The managers of these charity shops are hoping, however, that those who enter with their superfluous possessions will leave having bought a selection of superfluous possessions of others. This is the economy of the charity shop system, and, by and large, it works fairly efficiently and should solve the imminent wave of abandonments.

In this process of weeding-out of possessions, we should not forget to look at our shoes. I suspect that a lot of us have too many pairs of shoes and that, for a variety of reasons, we are less willing to part with them than we should be. Shoes are indeed available in charity shops, and must therefore have been parted with by somebody, but those shoes tend to be special shoes.

They are ‘deceased shoes’ – in other words, they have been passed on by executors who have been tidying up deceased estates. Charity shops do not like to advertise the fact: there may be a common metaphor ‘dead men’s shoes’, but this is not a metaphorical situation – these really are dead men’s shoes. That is why nobody buys the shoes displayed in the windows of charity shops: they remain unsold for years out of our reluctance to use so intimate an item of such provenance.

I have just counted my shoes

But in the spirit of the new monastic simplicity that is about to sweep the land, we should take a hard look at our shoes and get rid of those that are simply taking up space that could otherwise be unoccupied. How many pairs of shoes do we really need?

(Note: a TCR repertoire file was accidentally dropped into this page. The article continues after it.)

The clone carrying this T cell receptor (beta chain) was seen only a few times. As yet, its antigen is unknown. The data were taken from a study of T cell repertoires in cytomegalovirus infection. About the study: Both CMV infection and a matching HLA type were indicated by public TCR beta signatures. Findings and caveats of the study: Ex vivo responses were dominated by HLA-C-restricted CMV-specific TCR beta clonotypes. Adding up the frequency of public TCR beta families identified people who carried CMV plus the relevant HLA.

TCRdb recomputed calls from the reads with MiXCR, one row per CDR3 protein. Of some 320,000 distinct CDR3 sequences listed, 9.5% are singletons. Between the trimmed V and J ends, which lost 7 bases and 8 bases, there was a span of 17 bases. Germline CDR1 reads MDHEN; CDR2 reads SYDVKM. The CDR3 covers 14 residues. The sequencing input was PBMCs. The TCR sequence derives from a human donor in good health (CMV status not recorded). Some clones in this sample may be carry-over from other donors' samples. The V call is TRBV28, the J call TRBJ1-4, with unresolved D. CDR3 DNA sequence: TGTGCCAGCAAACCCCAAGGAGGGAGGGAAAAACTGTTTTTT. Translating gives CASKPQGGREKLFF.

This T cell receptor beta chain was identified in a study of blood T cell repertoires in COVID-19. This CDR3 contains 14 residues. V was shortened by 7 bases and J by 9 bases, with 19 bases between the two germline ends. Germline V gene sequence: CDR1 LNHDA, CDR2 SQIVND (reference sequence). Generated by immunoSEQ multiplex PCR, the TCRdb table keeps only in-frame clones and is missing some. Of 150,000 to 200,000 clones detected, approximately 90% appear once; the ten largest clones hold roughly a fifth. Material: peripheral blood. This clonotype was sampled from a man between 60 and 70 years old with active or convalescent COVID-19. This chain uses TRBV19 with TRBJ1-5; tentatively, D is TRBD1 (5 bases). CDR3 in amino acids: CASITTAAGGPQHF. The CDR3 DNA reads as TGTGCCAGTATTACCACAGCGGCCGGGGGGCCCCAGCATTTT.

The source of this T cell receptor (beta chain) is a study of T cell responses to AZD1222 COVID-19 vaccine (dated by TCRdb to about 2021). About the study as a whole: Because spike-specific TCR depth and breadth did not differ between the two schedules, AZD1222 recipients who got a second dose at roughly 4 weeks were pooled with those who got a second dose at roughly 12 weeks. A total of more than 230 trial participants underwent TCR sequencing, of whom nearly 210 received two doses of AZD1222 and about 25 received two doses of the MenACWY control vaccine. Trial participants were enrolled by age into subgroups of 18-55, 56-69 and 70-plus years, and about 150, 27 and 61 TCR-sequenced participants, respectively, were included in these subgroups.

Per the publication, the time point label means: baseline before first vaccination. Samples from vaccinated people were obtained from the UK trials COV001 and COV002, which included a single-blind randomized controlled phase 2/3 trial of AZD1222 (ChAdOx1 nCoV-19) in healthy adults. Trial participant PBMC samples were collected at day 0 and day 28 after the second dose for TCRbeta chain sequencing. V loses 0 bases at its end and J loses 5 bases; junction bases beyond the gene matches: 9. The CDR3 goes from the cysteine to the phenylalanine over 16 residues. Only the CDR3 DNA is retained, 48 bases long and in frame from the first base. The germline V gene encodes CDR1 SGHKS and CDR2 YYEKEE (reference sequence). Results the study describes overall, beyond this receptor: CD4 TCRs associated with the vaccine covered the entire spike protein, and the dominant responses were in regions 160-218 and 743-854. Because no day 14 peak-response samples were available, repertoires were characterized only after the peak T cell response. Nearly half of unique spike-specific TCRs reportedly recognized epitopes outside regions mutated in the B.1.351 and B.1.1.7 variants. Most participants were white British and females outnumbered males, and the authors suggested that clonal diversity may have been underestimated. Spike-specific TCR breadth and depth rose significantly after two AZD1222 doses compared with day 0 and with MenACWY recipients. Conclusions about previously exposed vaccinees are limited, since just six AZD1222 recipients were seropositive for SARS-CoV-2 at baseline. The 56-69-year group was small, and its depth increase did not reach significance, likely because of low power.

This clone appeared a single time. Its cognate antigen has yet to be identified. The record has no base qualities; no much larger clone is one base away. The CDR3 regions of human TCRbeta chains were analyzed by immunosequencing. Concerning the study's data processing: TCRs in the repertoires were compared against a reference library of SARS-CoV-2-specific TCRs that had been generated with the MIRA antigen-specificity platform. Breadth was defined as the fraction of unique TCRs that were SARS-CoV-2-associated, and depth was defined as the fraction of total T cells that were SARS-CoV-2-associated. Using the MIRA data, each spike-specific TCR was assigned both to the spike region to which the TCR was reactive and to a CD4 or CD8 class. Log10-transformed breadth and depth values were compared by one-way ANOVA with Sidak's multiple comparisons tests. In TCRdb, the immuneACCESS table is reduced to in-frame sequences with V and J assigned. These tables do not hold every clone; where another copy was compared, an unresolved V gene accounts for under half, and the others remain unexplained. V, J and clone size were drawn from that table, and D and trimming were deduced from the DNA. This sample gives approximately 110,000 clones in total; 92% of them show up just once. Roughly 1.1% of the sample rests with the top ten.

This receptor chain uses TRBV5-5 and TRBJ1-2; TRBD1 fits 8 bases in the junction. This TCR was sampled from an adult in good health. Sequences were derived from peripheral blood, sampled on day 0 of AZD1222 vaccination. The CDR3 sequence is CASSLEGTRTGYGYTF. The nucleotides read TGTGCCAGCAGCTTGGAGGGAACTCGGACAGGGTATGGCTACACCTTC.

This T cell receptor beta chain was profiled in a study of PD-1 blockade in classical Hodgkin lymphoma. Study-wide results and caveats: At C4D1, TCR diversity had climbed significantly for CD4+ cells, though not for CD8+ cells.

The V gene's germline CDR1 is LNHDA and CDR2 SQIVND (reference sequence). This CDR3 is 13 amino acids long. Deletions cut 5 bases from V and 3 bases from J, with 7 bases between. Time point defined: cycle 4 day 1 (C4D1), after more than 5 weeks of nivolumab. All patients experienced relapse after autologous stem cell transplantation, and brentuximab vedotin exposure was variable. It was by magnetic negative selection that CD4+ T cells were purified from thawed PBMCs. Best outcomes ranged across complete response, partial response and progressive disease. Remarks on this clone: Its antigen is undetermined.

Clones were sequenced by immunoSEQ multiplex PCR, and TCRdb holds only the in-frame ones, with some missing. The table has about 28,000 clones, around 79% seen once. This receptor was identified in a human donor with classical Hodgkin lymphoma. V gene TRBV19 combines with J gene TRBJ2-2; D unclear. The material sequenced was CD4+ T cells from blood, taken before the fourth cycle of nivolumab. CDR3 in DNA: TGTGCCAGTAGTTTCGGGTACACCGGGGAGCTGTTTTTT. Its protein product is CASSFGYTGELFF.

I know some people who have only two or three pairs, but most of us, in our sated society, have more than that. Some have an indecently large number of shoes, and while not actually suffering from Imelda Marcos Syndrome – she being famous for her thousands of pairs of fashionable shoes – these over-shod ones still have too many.

I have just counted the shoes under my side of our bed, and have discovered that there are 12 pairs. That is shameful, and I shall act. I shall not throw away my Belgian shoes – these being very light and slipper-like, with soles that are not suitable for outside wear: the Belgians, it seems, do not get out very much. But I shall be getting rid of the blue suede shoes I bought in Dublin, on impulse, and that have only been worn once – and in private at that. Old, shabby, faithful shoes – my black brogues and my red Church’s slippers (of a hue worn by the Pope) will have to remain. I should, I hope, achieve an attrition rate of 50 per cent.

And here is an edifying – and true – story of a friend in New York who, when sorting out her late mother’s apartment, came across 27 pairs of Salvatore Ferragamo shoes in a very narrow fitting. She and her sister decided that there must be somebody in the entire United States who would love to have these, and so, in a spirit of admirable charity, they advertised these shoes on-line, not really expecting a response to such an unusual offering.

But no: they were contacted by a woman in San Diego who had very narrow feet in that exact size, and who loved Salvatore Ferragamo shoes. She was, it transpired, a rocket scientist – a real, rather than a metaphorical one. They sent her the shoes in exchange for the postage.

There are many such stories about shoes – stories with happy, uplifting endings. The world is not a complete vale of tears – it has moments of delight, even at shoe level. Remember that.